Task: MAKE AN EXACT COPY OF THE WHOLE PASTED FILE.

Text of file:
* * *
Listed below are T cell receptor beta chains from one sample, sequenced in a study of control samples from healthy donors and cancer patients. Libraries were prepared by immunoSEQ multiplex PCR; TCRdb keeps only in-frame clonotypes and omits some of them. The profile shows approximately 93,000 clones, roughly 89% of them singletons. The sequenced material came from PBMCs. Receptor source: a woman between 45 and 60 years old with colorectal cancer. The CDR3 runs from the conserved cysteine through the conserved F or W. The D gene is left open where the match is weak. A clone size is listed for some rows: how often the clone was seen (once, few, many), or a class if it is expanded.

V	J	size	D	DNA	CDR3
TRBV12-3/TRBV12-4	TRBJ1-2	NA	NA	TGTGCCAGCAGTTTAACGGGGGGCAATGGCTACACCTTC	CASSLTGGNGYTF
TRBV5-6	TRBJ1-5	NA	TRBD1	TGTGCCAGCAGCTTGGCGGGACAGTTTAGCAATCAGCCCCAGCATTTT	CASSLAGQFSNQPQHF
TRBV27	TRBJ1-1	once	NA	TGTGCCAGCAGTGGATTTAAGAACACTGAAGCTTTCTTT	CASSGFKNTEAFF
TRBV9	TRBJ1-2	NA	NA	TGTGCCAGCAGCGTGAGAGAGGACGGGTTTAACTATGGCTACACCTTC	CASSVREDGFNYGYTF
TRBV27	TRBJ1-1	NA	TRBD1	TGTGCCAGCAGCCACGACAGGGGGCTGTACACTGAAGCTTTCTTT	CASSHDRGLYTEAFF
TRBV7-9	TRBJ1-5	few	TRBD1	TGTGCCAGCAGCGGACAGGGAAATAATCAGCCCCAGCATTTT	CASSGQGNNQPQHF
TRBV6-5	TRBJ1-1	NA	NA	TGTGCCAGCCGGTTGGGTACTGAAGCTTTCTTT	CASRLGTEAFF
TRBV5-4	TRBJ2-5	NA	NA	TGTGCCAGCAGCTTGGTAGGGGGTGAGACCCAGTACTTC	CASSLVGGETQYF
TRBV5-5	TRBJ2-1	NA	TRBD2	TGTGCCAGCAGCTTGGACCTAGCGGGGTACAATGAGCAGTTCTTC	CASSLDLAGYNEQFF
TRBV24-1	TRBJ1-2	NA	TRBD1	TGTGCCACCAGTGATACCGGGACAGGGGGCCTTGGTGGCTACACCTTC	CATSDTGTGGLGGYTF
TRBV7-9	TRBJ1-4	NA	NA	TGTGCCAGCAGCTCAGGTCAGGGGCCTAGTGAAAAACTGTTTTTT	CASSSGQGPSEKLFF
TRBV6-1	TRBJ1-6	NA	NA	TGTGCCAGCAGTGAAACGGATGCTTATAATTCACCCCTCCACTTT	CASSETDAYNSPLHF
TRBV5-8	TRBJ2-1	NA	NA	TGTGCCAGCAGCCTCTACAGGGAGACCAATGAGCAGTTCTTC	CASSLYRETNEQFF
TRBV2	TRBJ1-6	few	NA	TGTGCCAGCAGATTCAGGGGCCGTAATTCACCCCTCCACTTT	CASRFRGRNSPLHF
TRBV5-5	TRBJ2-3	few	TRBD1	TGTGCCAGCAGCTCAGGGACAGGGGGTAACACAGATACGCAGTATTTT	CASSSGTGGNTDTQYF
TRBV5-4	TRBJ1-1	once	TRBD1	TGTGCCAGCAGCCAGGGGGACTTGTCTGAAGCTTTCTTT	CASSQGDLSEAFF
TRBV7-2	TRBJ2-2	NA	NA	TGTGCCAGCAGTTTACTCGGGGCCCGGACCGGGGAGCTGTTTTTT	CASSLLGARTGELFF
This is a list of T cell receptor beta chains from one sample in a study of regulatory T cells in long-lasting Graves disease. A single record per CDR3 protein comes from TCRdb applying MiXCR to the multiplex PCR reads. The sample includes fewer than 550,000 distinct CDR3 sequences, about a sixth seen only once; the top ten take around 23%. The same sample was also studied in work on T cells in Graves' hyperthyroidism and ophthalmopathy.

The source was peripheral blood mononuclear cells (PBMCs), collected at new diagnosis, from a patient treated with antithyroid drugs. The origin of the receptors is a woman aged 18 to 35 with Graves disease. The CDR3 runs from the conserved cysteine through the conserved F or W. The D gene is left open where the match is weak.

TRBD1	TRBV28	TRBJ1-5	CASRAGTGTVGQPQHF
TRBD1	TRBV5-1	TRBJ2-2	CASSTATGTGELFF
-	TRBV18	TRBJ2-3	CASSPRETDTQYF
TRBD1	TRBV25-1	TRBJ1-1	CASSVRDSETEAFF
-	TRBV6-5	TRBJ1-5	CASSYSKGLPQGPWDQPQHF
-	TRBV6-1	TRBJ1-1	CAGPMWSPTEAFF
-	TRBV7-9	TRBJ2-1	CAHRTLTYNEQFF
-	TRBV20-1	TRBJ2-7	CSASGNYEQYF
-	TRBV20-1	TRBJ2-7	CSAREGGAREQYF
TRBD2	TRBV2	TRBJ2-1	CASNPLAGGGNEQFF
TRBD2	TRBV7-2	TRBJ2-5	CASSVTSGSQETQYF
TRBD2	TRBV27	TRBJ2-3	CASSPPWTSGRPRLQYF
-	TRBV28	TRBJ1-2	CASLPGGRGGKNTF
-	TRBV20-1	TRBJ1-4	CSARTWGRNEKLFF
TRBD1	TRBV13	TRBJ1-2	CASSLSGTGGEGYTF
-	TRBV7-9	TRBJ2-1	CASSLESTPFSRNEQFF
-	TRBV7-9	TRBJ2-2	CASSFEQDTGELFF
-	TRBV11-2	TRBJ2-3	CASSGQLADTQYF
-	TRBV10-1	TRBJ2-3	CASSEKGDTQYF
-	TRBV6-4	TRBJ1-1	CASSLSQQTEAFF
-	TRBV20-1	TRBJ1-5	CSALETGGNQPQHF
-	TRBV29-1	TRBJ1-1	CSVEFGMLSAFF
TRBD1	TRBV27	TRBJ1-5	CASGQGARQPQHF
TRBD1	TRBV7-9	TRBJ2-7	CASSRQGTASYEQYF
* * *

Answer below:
Listed below are T cell receptor beta chains from one sample, sequenced in a study of control samples from healthy donors and cancer patients. Libraries were prepared by immunoSEQ multiplex PCR; TCRdb keeps only in-frame clonotypes and omits some of them. The profile shows approximately 93,000 clones, roughly 89% of them singletons. The sequenced material came from PBMCs. Receptor source: a woman between 45 and 60 years old with colorectal cancer. The CDR3 runs from the conserved cysteine through the conserved F or W. The D gene is left open where the match is weak. A clone size is listed for some rows: how often the clone was seen (once, few, many), or a class if it is expanded.

V	J	size	D	DNA	CDR3
TRBV12-3/TRBV12-4	TRBJ1-2	NA	NA	TGTGCCAGCAGTTTAACGGGGGGCAATGGCTACACCTTC	CASSLTGGNGYTF
TRBV5-6	TRBJ1-5	NA	TRBD1	TGTGCCAGCAGCTTGGCGGGACAGTTTAGCAATCAGCCCCAGCATTTT	CASSLAGQFSNQPQHF
TRBV27	TRBJ1-1	once	NA	TGTGCCAGCAGTGGATTTAAGAACACTGAAGCTTTCTTT	CASSGFKNTEAFF
TRBV9	TRBJ1-2	NA	NA	TGTGCCAGCAGCGTGAGAGAGGACGGGTTTAACTATGGCTACACCTTC	CASSVREDGFNYGYTF
TRBV27	TRBJ1-1	NA	TRBD1	TGTGCCAGCAGCCACGACAGGGGGCTGTACACTGAAGCTTTCTTT	CASSHDRGLYTEAFF
TRBV7-9	TRBJ1-5	few	TRBD1	TGTGCCAGCAGCGGACAGGGAAATAATCAGCCCCAGCATTTT	CASSGQGNNQPQHF
TRBV6-5	TRBJ1-1	NA	NA	TGTGCCAGCCGGTTGGGTACTGAAGCTTTCTTT	CASRLGTEAFF
TRBV5-4	TRBJ2-5	NA	NA	TGTGCCAGCAGCTTGGTAGGGGGTGAGACCCAGTACTTC	CASSLVGGETQYF
TRBV5-5	TRBJ2-1	NA	TRBD2	TGTGCCAGCAGCTTGGACCTAGCGGGGTACAATGAGCAGTTCTTC	CASSLDLAGYNEQFF
TRBV24-1	TRBJ1-2	NA	TRBD1	TGTGCCACCAGTGATACCGGGACAGGGGGCCTTGGTGGCTACACCTTC	CATSDTGTGGLGGYTF
TRBV7-9	TRBJ1-4	NA	NA	TGTGCCAGCAGCTCAGGTCAGGGGCCTAGTGAAAAACTGTTTTTT	CASSSGQGPSEKLFF
TRBV6-1	TRBJ1-6	NA	NA	TGTGCCAGCAGTGAAACGGATGCTTATAATTCACCCCTCCACTTT	CASSETDAYNSPLHF
TRBV5-8	TRBJ2-1	NA	NA	TGTGCCAGCAGCCTCTACAGGGAGACCAATGAGCAGTTCTTC	CASSLYRETNEQFF
TRBV2	TRBJ1-6	few	NA	TGTGCCAGCAGATTCAGGGGCCGTAATTCACCCCTCCACTTT	CASRFRGRNSPLHF
TRBV5-5	TRBJ2-3	few	TRBD1	TGTGCCAGCAGCTCAGGGACAGGGGGTAACACAGATACGCAGTATTTT	CASSSGTGGNTDTQYF
TRBV5-4	TRBJ1-1	once	TRBD1	TGTGCCAGCAGCCAGGGGGACTTGTCTGAAGCTTTCTTT	CASSQGDLSEAFF
TRBV7-2	TRBJ2-2	NA	NA	TGTGCCAGCAGTTTACTCGGGGCCCGGACCGGGGAGCTGTTTTTT	CASSLLGARTGELFF
This is a list of T cell receptor beta chains from one sample in a study of regulatory T cells in long-lasting Graves disease. A single record per CDR3 protein comes from TCRdb applying MiXCR to the multiplex PCR reads. The sample includes fewer than 550,000 distinct CDR3 sequences, about a sixth seen only once; the top ten take around 23%. The same sample was also studied in work on T cells in Graves' hyperthyroidism and ophthalmopathy.

The source was peripheral blood mononuclear cells (PBMCs), collected at new diagnosis, from a patient treated with antithyroid drugs. The origin of the receptors is a woman aged 18 to 35 with Graves disease. The CDR3 runs from the conserved cysteine through the conserved F or W. The D gene is left open where the match is weak.

TRBD1	TRBV28	TRBJ1-5	CASRAGTGTVGQPQHF
TRBD1	TRBV5-1	TRBJ2-2	CASSTATGTGELFF
-	TRBV18	TRBJ2-3	CASSPRETDTQYF
TRBD1	TRBV25-1	TRBJ1-1	CASSVRDSETEAFF
-	TRBV6-5	TRBJ1-5	CASSYSKGLPQGPWDQPQHF
-	TRBV6-1	TRBJ1-1	CAGPMWSPTEAFF
-	TRBV7-9	TRBJ2-1	CAHRTLTYNEQFF
-	TRBV20-1	TRBJ2-7	CSASGNYEQYF
-	TRBV20-1	TRBJ2-7	CSAREGGAREQYF
TRBD2	TRBV2	TRBJ2-1	CASNPLAGGGNEQFF
TRBD2	TRBV7-2	TRBJ2-5	CASSVTSGSQETQYF
TRBD2	TRBV27	TRBJ2-3	CASSPPWTSGRPRLQYF
-	TRBV28	TRBJ1-2	CASLPGGRGGKNTF
-	TRBV20-1	TRBJ1-4	CSARTWGRNEKLFF
TRBD1	TRBV13	TRBJ1-2	CASSLSGTGGEGYTF
-	TRBV7-9	TRBJ2-1	CASSLESTPFSRNEQFF
-	TRBV7-9	TRBJ2-2	CASSFEQDTGELFF
-	TRBV11-2	TRBJ2-3	CASSGQLADTQYF
-	TRBV10-1	TRBJ2-3	CASSEKGDTQYF
-	TRBV6-4	TRBJ1-1	CASSLSQQTEAFF
-	TRBV20-1	TRBJ1-5	CSALETGGNQPQHF
-	TRBV29-1	TRBJ1-1	CSVEFGMLSAFF
TRBD1	TRBV27	TRBJ1-5	CASGQGARQPQHF
TRBD1	TRBV7-9	TRBJ2-7	CASSRQGTASYEQYF